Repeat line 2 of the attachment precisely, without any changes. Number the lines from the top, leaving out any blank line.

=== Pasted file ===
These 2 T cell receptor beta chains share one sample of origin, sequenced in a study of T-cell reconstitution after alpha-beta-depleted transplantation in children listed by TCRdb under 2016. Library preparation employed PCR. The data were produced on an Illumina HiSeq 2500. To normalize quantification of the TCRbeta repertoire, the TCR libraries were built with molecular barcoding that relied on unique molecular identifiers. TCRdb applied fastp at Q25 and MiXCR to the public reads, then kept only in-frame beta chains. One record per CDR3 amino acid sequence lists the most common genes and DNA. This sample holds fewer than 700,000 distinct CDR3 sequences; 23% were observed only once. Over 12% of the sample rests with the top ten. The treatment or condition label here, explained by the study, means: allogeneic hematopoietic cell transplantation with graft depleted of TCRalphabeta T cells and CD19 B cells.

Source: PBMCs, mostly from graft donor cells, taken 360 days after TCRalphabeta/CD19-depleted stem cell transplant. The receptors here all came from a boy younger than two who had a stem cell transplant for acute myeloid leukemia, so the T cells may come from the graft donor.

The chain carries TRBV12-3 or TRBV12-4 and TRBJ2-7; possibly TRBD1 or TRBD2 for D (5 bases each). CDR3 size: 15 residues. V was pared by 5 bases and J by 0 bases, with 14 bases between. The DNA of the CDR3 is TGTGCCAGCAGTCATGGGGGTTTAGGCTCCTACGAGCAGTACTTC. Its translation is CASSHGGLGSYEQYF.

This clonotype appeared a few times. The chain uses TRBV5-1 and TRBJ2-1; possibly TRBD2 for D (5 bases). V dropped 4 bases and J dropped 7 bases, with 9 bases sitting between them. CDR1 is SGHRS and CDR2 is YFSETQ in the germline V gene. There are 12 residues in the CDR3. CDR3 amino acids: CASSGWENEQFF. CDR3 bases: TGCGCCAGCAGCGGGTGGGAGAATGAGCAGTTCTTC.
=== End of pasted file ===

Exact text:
Source: PBMCs, mostly from graft donor cells, taken 360 days after TCRalphabeta/CD19-depleted stem cell transplant. The receptors here all came from a boy younger than two who had a stem cell transplant for acute myeloid leukemia, so the T cells may come from the graft donor.